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Sterling Bay Pins Slow Lincoln Yards Development, Need To Refinance On Outgoing Lightfoot Administration

Sterling Bay is seeking new financing for its $6B Lincoln Yards megadevelopment after city permitting delays put the project years behind.


Sterling Bay CEO Andy Gloor said in an interview with Bloomberg that the 53-acre life sciences hub needs to be recapitalized due to slow permitting that wreaked havoc with its construction timeline. Gloor said he has refinancing interest from private individuals lined up, but he chided outgoing Mayor Lori Lightfoot, who he said “put a brake” on the project.

“She fought the development, which is so puzzling to me because the economic impact in terms of construction jobs, permanent jobs and the ability to compete with some other cities, it’s in the $8[B] to $10B [range] if you add it all up,” Gloor told Bloomberg. 

Sterling Bay broke ground on Lincoln Yards in 2021, anticipating a 10-year construction timeline for the 14M SF development. City delays have pushed that back three years, Gloor said. He contrasted Lightfoot’s performance with her predecessor, Rahm Emanuel: In 2017 and 2018, Chicago averaged 60 cranes in the air, he told Bloomberg, versus only about a dozen throughout the Lightfoot administration.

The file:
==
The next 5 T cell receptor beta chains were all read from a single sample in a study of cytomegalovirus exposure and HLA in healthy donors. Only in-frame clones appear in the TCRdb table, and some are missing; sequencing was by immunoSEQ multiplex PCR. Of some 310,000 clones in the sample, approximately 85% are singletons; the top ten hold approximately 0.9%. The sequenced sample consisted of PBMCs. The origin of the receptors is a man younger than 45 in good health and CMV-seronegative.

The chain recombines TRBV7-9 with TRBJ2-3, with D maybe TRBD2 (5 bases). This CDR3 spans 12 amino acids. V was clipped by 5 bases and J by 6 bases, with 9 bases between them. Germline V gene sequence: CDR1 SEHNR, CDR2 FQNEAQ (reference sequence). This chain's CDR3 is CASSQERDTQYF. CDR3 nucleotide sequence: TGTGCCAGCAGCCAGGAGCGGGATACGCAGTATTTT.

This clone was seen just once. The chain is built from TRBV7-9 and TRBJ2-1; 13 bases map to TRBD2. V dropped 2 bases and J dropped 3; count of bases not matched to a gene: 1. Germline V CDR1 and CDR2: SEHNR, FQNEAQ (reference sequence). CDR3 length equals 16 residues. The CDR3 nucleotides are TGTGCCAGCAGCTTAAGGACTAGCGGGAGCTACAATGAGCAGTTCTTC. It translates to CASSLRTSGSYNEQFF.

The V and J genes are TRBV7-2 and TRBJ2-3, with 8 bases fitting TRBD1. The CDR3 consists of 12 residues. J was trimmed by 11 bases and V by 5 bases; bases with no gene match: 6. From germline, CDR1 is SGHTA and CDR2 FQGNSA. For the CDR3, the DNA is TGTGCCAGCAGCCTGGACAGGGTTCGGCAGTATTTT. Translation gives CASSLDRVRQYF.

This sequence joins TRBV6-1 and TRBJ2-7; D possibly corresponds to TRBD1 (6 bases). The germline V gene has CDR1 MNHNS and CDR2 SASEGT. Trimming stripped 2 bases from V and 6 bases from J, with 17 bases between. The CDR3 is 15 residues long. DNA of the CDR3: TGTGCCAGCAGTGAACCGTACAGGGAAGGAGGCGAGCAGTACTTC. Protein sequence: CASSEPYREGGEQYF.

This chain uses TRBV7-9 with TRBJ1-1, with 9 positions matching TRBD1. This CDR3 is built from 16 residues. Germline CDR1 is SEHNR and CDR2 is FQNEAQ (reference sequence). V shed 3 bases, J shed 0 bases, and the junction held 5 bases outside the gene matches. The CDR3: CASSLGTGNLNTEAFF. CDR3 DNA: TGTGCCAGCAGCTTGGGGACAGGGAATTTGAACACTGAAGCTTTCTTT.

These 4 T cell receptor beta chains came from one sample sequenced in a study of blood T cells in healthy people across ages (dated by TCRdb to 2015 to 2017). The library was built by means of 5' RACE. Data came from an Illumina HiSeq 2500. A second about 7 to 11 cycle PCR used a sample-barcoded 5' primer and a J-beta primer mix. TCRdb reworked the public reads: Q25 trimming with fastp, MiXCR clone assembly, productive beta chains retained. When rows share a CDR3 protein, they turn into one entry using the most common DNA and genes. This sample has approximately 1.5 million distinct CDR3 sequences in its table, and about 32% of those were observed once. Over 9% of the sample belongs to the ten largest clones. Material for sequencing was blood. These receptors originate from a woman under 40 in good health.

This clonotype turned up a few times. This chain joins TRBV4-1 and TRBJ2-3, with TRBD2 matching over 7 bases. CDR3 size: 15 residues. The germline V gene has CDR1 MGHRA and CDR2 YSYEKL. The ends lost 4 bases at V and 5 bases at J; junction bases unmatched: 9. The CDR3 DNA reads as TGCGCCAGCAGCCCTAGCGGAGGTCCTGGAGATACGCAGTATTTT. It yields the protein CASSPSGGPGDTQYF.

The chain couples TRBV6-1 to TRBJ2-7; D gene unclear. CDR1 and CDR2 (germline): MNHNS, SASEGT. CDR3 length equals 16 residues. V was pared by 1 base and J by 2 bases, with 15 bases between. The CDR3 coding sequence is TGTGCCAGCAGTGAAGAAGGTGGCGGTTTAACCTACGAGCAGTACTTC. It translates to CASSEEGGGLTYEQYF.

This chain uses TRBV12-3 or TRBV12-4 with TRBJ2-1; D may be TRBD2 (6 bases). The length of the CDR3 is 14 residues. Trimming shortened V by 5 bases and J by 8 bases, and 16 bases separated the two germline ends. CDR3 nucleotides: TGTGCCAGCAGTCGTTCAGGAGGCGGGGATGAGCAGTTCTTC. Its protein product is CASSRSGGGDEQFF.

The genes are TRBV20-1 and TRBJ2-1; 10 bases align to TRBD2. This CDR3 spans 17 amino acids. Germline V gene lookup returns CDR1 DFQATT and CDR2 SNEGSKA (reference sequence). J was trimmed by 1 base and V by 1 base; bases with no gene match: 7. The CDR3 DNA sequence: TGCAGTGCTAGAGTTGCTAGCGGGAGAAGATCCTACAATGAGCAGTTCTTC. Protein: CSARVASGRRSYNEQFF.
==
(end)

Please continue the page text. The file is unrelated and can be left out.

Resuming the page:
Sterling Bay hinted at delays with the city at a November Bisnow event, during which Managing Partner Keating Crown called working with the city a sometimes rewarding, sometimes frustrating process.

“At times, we think that things could move a little faster, permits could move a little faster,” he said. “But there are also agendas that we're not privy to and other things going on. At the end of the day, better projects spit out the other end.”

Though real estate stakeholders have been wary about new tax proposals floated by Mayor-elect Brandon Johnson, Gloor said he was heartened by his own discussions with Johnson, who takes office May 15.

“I’m super encouraged that he understands the importance of these large developments for Chicago,” he said.

Lincoln Yards is set to transform a once-industrial slice of the North Side along the Chicago River into a sea of commercial and residential skyscrapers. The development will include as many as 6,000 residential units in addition to millions of square feet of office and lab space.